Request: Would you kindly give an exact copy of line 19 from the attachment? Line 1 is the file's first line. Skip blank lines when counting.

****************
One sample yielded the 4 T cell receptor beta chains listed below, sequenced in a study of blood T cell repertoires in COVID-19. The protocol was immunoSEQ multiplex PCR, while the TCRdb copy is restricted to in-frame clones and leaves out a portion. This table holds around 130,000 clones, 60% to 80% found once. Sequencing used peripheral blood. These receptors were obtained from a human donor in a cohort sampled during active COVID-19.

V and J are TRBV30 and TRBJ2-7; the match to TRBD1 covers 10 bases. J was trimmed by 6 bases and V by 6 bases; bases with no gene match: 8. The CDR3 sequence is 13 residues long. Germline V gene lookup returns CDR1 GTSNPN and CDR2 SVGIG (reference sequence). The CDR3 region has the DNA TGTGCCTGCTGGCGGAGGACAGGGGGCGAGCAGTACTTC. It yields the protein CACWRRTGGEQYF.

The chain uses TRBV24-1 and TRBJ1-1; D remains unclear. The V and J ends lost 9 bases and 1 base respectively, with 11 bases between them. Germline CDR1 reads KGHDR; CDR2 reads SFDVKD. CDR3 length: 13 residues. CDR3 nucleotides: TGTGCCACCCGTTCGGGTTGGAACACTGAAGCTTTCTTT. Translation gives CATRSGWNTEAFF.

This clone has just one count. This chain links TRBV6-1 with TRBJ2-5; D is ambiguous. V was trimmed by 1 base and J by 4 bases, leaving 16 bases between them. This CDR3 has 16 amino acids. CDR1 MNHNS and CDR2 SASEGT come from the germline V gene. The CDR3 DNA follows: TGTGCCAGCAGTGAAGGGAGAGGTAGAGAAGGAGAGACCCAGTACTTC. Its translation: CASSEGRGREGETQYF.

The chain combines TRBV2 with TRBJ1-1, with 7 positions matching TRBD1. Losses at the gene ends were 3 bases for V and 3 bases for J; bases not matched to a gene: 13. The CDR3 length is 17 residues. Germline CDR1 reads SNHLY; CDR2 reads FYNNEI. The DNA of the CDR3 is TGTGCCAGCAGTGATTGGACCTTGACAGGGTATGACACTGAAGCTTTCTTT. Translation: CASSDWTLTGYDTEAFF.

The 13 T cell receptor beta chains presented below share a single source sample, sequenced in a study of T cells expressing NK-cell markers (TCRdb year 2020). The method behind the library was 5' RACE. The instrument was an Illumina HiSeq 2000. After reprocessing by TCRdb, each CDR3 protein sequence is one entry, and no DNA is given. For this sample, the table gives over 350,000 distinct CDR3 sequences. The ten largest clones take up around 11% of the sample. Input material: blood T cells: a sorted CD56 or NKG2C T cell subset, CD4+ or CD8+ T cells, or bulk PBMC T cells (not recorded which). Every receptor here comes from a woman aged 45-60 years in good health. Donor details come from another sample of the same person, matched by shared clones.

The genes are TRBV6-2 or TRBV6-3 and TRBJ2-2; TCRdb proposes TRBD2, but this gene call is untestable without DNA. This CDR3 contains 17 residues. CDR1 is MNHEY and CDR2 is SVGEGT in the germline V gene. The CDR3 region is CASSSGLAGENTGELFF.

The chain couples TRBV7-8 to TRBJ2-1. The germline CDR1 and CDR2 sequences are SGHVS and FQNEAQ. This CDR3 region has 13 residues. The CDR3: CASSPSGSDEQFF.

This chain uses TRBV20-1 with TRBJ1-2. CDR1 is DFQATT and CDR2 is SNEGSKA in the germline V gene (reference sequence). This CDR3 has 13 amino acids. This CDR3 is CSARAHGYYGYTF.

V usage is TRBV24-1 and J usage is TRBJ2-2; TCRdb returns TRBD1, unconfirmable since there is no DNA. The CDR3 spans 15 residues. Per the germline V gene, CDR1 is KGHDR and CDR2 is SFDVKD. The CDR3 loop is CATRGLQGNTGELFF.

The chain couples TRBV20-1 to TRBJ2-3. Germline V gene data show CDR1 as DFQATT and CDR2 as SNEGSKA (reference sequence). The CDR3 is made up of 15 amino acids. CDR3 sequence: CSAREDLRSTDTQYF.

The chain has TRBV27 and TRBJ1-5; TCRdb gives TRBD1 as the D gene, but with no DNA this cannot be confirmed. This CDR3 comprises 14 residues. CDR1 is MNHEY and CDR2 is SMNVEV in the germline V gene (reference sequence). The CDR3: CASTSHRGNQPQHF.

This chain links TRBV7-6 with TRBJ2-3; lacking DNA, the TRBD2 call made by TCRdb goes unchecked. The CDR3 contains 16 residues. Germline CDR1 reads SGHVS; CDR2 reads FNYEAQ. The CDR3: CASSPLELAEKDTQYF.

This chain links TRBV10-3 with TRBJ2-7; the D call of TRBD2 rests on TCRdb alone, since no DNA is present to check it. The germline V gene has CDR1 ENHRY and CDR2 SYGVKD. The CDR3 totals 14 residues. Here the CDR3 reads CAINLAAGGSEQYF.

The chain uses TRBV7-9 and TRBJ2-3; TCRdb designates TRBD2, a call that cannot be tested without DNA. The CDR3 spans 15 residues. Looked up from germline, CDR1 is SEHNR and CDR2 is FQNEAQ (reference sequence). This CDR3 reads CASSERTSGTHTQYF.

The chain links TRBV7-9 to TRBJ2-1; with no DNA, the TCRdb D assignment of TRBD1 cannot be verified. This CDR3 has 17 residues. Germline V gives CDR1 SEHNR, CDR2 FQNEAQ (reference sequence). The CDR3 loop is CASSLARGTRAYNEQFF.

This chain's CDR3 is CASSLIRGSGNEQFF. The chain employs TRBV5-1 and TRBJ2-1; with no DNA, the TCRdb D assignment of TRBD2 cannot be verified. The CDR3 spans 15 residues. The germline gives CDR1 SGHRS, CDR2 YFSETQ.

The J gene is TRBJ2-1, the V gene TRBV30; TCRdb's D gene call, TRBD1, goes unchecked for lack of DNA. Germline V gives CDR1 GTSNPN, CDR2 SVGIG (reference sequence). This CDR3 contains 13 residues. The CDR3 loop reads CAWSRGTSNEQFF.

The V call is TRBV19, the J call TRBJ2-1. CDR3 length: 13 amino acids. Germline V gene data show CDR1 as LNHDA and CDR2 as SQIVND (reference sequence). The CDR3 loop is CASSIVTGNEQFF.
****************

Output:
The V call is TRBV19, the J call TRBJ2-1. CDR3 length: 13 amino acids. Germline V gene data show CDR1 as LNHDA and CDR2 as SQIVND (reference sequence). The CDR3 loop is CASSIVTGNEQFF.